Wednesday 12 January 2011
(#115: 16 September 1972, 2 weeks)
Track listing: True Blue/Lost Paraguayos/Mama You Been On My Mind/Italian Girls/Angel/Interludings/You Wear It Well/I’d Rather Go Blind/Twistin’ The Night Away
He greets us as though sending an annual familial round robin letter, “a year on, a year older, and perhaps a little more well endowed.” He has gone up a little in the world since last we met him, although whether he is happy in it is another question; he is sitting in the midst of a swirling Art Deco home of impossible dimensions, clearly rather the worse for wear on account of the falling-down water. Outside the solitary window – and what are the dimensions of this place? – there is a palm tree, and maybe a beach, but it looks windy, perhaps even hurricane force. Or are the pools the reflections of his own belated tears?
No sign of any of that self-doubt on the multiple inner foldout sleeve, however; there he is, leaning against the goalpost with most of the rest of his makeshift team, his faithful retinue, “Stewarty” with “Woody” and “Laneole” and the others, pretty much all returning from Every Picture (although Ian MacLagan and Kenney Jones, we are informed, “decided to stay in bed”). Elsewhere Stewart is entertaining a huge crowd at a stadium (the words “GOOD EVENING” flash up), interacting with Ronnie Wood, getting everyone going; it’s a family affair, again, and much better than the imposed solitude of “something better.”
He considers his imminent plight on the opening track, “True Blue”; true, we can nod smilingly at his determination never to be a millionaire or own a racehorse or private jet with the hindsight of knowing that he will get to achieve all of these, and more besides; here, however, the beat is righteously pulpy, MacLagan’s juicy Fender Rhodes pulling weights with Jones’ punchy drums (all the Faces are on board for this track only; elsewhere, Micky Waller makes a welcome return to the drumkit) while Ronnie Lane’s bass is extravagantly inventive. Jones offers a cynical triple drum triple in reply to Stewart’s “I’d better get myself back home” (yes, even in 1972, this question has not gone away). After his “Maybe I’ll never, ever decide,” huge purple gulfs for electric piano and bass open up before Wood’s guitar revs up (in response to the first of many “Whoo!”s from Rod) and the track then speeds up. “Gotta get home as soon as I can!” the wayfarer yelps. The track speeds up some more. “Oh yeah, oh yeah!” Straight out and down the track towards the fade, but not necessarily towards “home”; after all, as he says, “Back home I’m considered the fool.”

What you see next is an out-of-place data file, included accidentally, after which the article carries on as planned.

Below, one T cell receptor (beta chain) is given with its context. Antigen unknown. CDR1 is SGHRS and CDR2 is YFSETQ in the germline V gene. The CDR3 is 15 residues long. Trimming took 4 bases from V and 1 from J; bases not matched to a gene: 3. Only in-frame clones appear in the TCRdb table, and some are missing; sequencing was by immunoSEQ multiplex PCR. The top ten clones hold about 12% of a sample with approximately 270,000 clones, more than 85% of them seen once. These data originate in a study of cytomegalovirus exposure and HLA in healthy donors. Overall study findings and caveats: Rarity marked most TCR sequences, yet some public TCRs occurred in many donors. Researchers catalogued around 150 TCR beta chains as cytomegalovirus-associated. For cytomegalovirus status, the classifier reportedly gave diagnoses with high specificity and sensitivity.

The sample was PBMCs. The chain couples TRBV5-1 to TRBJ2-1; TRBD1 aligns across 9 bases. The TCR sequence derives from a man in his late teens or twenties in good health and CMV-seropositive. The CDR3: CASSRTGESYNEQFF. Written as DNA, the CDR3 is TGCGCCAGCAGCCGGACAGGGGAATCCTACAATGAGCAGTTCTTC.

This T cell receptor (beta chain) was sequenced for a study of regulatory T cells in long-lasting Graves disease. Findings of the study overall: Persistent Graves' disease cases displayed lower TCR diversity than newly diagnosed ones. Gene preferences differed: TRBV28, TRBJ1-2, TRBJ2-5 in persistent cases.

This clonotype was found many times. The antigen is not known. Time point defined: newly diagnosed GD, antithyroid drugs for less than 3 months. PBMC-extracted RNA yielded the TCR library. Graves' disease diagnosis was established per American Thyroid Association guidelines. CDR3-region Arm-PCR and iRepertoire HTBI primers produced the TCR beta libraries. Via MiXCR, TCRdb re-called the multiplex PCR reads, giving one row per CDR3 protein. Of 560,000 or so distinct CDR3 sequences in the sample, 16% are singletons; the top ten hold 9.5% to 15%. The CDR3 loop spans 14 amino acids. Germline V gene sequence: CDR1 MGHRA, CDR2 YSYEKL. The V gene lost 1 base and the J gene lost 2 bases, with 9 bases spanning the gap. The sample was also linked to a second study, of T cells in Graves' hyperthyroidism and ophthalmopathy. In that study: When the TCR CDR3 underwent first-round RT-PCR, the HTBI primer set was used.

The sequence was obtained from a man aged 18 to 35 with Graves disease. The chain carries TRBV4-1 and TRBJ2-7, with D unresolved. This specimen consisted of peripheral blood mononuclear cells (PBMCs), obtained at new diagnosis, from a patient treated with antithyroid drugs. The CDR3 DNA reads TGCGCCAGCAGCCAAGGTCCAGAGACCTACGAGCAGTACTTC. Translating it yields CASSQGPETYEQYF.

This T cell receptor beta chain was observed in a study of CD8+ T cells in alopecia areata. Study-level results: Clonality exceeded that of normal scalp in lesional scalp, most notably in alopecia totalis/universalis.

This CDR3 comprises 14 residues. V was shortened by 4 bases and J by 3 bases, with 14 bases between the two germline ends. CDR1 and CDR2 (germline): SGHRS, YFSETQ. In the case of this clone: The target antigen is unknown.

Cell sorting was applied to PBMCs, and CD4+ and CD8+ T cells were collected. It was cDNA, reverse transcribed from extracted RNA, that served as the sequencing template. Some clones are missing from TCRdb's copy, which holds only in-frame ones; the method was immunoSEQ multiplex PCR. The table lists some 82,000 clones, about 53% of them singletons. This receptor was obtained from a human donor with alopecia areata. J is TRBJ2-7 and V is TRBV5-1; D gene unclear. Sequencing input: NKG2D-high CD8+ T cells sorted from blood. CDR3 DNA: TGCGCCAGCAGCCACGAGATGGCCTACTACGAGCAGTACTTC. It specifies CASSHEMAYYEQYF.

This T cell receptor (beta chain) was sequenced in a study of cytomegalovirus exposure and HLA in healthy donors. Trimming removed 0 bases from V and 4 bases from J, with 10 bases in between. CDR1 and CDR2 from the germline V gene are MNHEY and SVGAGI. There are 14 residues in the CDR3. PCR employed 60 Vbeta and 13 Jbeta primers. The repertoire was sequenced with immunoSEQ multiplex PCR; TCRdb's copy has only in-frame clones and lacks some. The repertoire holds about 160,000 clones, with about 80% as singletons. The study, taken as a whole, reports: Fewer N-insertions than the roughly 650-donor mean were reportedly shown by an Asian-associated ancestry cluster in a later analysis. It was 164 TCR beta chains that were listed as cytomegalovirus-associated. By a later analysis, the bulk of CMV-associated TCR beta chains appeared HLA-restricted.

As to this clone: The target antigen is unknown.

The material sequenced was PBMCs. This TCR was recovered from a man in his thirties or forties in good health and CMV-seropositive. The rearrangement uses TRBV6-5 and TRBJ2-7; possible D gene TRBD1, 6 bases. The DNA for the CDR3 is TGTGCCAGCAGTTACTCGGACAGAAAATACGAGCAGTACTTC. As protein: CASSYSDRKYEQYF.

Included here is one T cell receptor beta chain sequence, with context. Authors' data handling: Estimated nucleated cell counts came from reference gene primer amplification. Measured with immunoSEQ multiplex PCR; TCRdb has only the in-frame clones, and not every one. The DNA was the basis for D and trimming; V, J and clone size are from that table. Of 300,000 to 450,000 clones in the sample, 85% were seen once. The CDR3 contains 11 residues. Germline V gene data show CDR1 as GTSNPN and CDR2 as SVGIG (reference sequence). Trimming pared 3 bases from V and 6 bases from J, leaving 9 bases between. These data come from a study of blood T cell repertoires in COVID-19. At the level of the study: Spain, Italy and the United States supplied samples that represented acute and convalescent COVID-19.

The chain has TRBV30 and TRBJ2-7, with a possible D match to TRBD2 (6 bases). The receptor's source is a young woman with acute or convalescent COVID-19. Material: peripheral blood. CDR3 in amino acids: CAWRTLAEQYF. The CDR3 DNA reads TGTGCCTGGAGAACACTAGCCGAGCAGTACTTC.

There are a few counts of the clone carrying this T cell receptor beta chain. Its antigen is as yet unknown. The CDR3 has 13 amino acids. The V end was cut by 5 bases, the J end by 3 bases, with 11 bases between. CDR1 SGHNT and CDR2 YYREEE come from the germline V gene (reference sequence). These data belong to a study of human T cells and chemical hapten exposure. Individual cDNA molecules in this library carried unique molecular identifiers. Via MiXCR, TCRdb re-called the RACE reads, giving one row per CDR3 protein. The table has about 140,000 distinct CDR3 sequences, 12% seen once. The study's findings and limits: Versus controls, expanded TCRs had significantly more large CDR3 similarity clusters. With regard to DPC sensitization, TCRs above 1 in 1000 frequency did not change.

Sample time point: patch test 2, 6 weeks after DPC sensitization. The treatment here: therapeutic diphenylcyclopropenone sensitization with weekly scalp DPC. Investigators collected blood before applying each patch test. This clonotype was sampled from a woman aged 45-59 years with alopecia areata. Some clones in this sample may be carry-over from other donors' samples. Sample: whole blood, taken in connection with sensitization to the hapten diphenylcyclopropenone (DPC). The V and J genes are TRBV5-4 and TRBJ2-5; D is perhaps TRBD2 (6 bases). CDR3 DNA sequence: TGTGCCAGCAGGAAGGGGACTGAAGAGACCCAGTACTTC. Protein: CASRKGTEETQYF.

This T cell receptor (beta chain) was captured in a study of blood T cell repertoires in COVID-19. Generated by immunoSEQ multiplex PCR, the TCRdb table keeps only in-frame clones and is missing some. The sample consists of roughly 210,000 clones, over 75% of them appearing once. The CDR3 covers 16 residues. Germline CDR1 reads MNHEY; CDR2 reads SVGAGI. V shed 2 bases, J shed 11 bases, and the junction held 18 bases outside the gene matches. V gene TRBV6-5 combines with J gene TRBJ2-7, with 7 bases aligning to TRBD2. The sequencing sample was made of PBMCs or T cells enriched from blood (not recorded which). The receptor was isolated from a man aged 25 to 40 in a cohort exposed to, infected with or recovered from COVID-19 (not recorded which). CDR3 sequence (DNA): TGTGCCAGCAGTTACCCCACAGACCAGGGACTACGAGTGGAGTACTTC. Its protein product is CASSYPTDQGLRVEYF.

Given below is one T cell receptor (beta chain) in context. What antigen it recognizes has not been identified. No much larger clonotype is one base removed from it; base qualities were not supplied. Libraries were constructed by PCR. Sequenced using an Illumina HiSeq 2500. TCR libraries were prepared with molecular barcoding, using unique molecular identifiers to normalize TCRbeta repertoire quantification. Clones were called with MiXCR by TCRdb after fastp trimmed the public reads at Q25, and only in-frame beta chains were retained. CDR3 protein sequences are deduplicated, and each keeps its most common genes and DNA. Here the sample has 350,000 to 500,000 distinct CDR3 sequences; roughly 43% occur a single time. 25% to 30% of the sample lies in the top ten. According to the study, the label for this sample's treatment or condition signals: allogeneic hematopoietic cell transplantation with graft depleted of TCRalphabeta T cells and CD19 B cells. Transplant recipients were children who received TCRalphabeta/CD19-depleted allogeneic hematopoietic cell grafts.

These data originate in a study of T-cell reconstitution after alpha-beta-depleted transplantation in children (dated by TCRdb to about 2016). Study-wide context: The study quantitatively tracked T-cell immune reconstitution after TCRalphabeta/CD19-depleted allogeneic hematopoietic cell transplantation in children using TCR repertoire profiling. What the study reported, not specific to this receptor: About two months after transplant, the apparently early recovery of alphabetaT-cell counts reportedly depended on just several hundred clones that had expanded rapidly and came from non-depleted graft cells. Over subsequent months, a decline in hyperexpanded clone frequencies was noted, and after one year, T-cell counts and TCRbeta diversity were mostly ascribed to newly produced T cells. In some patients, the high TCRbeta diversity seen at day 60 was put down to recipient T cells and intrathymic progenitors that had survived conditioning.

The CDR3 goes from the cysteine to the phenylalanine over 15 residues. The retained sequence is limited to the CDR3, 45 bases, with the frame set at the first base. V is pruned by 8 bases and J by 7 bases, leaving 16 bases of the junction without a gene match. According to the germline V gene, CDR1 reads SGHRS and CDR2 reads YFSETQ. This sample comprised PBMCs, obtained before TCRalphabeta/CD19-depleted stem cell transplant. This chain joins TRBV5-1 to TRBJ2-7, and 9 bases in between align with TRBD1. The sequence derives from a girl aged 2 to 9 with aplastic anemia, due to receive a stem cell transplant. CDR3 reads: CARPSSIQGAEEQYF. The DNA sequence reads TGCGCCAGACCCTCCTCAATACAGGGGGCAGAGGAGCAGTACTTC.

Indeed, on “Lost Paraguayos,” with the expected delicate acoustic introduction, Stewart seems more interested in escaping the rain, the continuing poverty (“Put another chair on the fire”) and going to South America (“Darling, I hate to tell you, but I think I’m catching a cold” is one of the great opening song lines). But he’s leaving someone behind, and someone with whom he really shouldn’t ought to be, given the references to her “ridiculous age” and the possibility of being incarcerated in a Mexican jail. “You know I wouldn’t tell you no lie, heh heh heh heeeehhh,” sniggers Stewart (and no, I don’t think anyone would get away with this nowadays). He calls for Waller’s drums to fill the picture (“Hurry up, or I’ll get pneumonia!”) and they burst in, Wood (here on bass) inspirational. “No lie, oh yeah!” hiccups Stewart as loping Brotherhood of Breath horns slip into the picture. “Goodbye honey, I know it ain’t funny, WHOOOO!!!” If Freddy Cannon had made Exile On Main Street he might sound like Rod here.